VOLTAS by Elaine Ávila PART II
At Encontro Pedras Negras, we too have rituals:
- The visiting of the high school and elementary school to encourage the next generation of artists in every discipline: writers, musicians, theatre artists, painters, puppeteers, singers, songwriters
- The tour of the island to see and be inspired by its beauty (including a visit to Aldeia da Cuada, a village founded in 1676, which was abandoned by emigrants to American 60 years ago, now devotedly restored into an unique accommodation/restaurant)
- The reading of poems inspired by the Azores in gardens
- Terry Costa’s theatre warmup, which helps us celebrate and experience feeling with our entire bodies
- An honest discussion of the obstacles we face
- Reading excerpts of each other’s new books, to celebrate their launch
- Writing in an outdoor space
- Sharing of our dreams and our plans
- Presentation of the award to an artist who exemplifies the spirit of the festival
- Visiting the spaces created on the island to encourage the creation of every type of art (this year we saw Italian photographer Stéfano Folgaría’s 300-year-old home, German author Rainer Würth’s emergent artist retreat centre/garden/jam patio, French singer-songwriter Nina Soulimant’s centre/garden)
- Events for the community (these included superb work: an art exhibit at the main museum, featuring Martine de Baecque’s lithographs, Pieter Adriaans’ watercolors from his residency on Flores, Martim Cymbron’s oils and acrylics from his residency on Pico; two book launches-- A Viagem de Juno by Almeida Maia, and In-Pico by José Efe, with paintings by Judy Rodrigues and the musical debut of Pieter Adriaans Azorean suite on viola da terra).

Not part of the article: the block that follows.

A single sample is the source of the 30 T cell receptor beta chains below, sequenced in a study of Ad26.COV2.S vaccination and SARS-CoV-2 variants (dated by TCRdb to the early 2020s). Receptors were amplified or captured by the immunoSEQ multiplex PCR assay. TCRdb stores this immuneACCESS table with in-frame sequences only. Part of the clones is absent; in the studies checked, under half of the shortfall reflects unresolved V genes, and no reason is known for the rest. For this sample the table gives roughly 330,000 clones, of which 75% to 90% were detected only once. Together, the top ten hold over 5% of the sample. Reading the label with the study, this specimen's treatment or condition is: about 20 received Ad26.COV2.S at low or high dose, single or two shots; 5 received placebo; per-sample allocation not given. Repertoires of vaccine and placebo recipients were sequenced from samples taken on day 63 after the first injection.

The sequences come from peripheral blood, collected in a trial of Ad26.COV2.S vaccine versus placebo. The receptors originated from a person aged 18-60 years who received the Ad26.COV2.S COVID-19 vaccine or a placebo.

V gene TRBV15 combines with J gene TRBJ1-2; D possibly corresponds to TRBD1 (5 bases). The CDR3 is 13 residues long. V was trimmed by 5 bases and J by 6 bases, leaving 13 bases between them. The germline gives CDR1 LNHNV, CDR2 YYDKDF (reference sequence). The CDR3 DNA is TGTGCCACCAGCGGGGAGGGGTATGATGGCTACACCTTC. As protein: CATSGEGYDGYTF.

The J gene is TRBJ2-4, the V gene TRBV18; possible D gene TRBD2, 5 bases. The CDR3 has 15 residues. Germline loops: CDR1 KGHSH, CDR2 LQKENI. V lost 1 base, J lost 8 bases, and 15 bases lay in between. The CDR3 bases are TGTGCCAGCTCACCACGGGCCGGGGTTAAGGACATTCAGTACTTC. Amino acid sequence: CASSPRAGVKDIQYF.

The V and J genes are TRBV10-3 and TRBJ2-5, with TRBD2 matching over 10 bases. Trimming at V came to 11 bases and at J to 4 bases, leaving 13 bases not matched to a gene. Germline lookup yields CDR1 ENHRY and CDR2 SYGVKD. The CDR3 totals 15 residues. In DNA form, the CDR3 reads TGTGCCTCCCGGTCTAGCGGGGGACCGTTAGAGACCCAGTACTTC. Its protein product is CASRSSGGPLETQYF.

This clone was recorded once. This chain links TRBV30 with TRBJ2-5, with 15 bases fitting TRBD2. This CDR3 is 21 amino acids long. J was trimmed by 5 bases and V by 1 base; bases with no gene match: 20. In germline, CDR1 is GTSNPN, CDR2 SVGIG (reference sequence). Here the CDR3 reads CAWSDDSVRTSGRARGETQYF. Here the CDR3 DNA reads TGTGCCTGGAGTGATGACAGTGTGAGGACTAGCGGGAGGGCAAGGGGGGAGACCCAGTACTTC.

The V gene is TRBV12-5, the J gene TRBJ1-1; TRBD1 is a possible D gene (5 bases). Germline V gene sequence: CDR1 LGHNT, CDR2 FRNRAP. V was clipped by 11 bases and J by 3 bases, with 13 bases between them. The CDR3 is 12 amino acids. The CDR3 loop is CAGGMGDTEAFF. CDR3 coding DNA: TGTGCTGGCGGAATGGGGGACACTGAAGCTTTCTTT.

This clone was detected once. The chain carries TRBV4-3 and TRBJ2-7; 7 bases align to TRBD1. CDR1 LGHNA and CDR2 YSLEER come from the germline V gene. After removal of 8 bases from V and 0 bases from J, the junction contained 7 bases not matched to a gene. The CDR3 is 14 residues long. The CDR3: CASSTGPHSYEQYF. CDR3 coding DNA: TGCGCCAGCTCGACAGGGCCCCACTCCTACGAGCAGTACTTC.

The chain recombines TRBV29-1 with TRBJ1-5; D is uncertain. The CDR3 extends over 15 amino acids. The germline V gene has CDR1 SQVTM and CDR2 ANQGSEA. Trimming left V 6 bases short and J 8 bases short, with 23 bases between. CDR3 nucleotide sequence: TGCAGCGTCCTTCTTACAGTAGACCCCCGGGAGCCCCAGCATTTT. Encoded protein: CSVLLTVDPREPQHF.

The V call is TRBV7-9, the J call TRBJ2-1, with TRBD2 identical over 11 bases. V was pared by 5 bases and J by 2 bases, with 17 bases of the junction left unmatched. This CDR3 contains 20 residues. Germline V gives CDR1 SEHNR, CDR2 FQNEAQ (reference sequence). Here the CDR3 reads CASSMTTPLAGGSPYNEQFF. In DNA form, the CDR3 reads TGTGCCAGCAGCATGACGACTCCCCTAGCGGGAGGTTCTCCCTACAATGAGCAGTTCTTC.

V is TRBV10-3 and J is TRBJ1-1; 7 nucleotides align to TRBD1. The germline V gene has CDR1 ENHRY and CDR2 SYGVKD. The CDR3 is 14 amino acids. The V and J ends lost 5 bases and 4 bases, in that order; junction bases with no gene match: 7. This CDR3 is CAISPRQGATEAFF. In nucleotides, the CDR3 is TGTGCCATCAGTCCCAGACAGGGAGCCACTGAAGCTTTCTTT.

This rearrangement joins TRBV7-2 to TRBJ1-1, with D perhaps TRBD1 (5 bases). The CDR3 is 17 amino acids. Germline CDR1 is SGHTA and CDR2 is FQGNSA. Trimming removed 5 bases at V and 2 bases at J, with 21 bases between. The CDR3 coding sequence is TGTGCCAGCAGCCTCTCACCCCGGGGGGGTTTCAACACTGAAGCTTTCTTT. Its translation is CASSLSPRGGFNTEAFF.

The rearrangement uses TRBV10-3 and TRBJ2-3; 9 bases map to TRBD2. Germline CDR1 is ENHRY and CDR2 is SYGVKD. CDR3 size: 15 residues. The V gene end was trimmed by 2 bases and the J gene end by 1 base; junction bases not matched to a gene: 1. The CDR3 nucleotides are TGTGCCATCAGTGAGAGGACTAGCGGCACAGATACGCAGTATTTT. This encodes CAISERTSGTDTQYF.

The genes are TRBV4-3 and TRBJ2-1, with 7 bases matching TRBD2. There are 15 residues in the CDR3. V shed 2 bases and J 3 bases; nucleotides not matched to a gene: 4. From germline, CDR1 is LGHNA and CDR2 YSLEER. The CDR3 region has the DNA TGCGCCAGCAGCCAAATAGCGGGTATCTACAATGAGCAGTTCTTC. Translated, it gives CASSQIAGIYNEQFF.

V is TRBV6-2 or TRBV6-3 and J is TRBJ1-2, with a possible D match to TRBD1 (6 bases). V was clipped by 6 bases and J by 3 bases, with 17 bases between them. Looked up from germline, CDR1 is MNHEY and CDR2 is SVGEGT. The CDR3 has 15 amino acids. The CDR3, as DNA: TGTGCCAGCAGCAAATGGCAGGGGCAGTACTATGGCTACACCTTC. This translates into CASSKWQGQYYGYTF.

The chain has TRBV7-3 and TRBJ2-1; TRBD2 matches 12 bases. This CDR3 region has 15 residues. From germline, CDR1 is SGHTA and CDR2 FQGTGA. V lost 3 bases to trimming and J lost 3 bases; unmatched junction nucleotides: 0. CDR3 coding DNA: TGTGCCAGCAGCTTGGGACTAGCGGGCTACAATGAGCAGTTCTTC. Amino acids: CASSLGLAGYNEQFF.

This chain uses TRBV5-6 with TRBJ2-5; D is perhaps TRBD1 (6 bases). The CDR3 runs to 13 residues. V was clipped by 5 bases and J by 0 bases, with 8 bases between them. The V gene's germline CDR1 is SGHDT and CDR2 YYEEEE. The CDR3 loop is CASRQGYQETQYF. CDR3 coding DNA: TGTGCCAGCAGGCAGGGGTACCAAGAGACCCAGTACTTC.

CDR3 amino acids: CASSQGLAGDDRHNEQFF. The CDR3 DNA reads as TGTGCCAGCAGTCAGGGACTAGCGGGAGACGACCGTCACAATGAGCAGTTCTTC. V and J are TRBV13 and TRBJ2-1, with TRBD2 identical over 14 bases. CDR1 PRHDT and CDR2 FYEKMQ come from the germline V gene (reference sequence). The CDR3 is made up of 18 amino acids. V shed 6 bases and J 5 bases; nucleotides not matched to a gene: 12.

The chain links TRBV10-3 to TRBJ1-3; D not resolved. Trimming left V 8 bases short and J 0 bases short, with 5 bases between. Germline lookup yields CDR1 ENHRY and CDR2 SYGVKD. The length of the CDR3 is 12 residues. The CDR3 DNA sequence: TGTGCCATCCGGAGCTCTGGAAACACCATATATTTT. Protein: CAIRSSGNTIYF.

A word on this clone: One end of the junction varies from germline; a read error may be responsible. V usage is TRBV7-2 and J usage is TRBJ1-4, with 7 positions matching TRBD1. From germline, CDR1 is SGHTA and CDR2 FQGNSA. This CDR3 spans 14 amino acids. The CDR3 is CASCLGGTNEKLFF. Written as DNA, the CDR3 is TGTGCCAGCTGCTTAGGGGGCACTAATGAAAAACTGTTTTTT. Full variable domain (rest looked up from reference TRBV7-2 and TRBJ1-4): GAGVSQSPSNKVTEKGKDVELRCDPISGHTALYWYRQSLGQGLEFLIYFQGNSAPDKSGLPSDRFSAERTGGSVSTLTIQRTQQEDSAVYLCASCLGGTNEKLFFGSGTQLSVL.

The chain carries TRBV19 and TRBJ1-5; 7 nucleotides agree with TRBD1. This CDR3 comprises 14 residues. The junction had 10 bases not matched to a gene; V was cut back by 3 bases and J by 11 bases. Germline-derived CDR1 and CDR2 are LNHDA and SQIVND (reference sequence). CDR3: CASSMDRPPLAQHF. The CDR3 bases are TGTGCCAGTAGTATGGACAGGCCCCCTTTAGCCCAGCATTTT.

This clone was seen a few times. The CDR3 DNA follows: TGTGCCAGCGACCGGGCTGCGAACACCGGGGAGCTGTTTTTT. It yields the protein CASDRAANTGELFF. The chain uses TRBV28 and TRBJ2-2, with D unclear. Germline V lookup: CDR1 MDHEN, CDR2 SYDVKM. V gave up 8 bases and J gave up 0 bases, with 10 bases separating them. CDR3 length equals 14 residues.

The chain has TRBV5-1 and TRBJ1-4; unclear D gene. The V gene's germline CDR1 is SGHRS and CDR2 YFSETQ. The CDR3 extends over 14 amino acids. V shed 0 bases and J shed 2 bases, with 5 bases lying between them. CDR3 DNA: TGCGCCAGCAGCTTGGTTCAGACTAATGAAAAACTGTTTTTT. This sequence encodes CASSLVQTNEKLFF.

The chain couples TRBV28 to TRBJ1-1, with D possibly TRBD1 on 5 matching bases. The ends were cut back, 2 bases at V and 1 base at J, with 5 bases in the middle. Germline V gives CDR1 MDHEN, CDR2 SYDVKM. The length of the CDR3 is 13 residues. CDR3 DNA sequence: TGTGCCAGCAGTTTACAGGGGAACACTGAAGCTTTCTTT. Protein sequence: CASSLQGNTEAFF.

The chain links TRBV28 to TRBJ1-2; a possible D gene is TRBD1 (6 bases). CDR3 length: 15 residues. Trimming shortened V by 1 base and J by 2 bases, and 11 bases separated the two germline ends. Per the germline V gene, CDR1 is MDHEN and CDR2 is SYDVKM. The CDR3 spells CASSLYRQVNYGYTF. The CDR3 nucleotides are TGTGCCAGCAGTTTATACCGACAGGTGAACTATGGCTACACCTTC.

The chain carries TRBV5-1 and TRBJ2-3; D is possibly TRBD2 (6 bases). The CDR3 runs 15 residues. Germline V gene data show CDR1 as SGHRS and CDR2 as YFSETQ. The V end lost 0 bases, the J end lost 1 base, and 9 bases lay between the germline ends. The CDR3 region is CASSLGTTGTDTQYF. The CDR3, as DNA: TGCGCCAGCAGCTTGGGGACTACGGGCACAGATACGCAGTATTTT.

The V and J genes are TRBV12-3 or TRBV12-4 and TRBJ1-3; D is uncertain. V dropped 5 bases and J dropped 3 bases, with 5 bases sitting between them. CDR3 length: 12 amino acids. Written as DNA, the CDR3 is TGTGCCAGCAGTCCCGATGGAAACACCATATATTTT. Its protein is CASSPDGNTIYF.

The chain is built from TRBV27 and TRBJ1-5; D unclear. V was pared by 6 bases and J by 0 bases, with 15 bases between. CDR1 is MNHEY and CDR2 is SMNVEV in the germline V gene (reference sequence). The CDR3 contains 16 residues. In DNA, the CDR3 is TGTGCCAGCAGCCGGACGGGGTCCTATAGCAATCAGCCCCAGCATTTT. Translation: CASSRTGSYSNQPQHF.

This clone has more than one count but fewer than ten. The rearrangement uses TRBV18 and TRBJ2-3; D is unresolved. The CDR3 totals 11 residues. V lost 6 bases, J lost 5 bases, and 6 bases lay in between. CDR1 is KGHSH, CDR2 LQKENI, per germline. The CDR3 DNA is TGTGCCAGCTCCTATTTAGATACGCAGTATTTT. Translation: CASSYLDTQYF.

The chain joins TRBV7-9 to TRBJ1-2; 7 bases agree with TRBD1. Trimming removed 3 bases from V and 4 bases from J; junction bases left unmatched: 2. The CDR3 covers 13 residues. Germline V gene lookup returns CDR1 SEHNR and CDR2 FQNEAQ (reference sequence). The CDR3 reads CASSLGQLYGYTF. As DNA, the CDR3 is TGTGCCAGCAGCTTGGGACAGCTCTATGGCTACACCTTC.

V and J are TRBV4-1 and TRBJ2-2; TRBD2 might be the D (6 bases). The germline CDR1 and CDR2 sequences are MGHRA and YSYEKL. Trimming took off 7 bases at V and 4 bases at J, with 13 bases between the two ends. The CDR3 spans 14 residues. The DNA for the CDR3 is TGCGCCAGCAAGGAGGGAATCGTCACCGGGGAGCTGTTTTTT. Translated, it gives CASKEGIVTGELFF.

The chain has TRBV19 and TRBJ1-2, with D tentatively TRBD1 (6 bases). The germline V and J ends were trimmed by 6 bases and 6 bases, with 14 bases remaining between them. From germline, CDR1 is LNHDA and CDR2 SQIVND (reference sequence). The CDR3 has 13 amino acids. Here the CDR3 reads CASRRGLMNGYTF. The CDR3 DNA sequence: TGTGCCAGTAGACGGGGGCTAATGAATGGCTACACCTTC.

These rituals were developed by Terry Costa (for full details on his work, the events and the participants, please see colleague Sandra Henriques Gajjar’s terrific blog: https://www.tripper.pt/local-events/azores-fringe-festival)
These rituals have a deep power. They foster courage.
The culture of the Azores can be very traditional. Writers from history are constantly celebrated and those writing now are rarely mentioned. Despite the efforts of many publishers and authors, books published locally are frequently unavailable in the bookshops or public libraries because these publications are not considered prestigious enough. It is difficult for Azorean writers to be published in mainland Portugal, creating a vicious circle. This can be true for all the art forms, each in their own way. This has the effect of discouraging Azoreans from articulating their own experience.
Terry Costa created a remedy: Encontro Pedras Negras, named for writer Dias De Melo’s great novel, Pedras Negras, which is brave enough to critique the impact of whaling and immigration on his community on Pico. Encontro Pedras Negras inspires us to write (and speak) courageously about the challenges of our own time, many of which we discussed: how do we acknowledge the legacy of slavery and piracy in the islands (rarely spoken of), listen to the women’s stories—now and throughout history, evolve away from our dependency on gas and oil (perhaps not unlike our transition off our dependency on whales), go back to more agricultural self-sufficiency on the islands? These conversations were held throughout the weekend, as we recognized affinities in each other.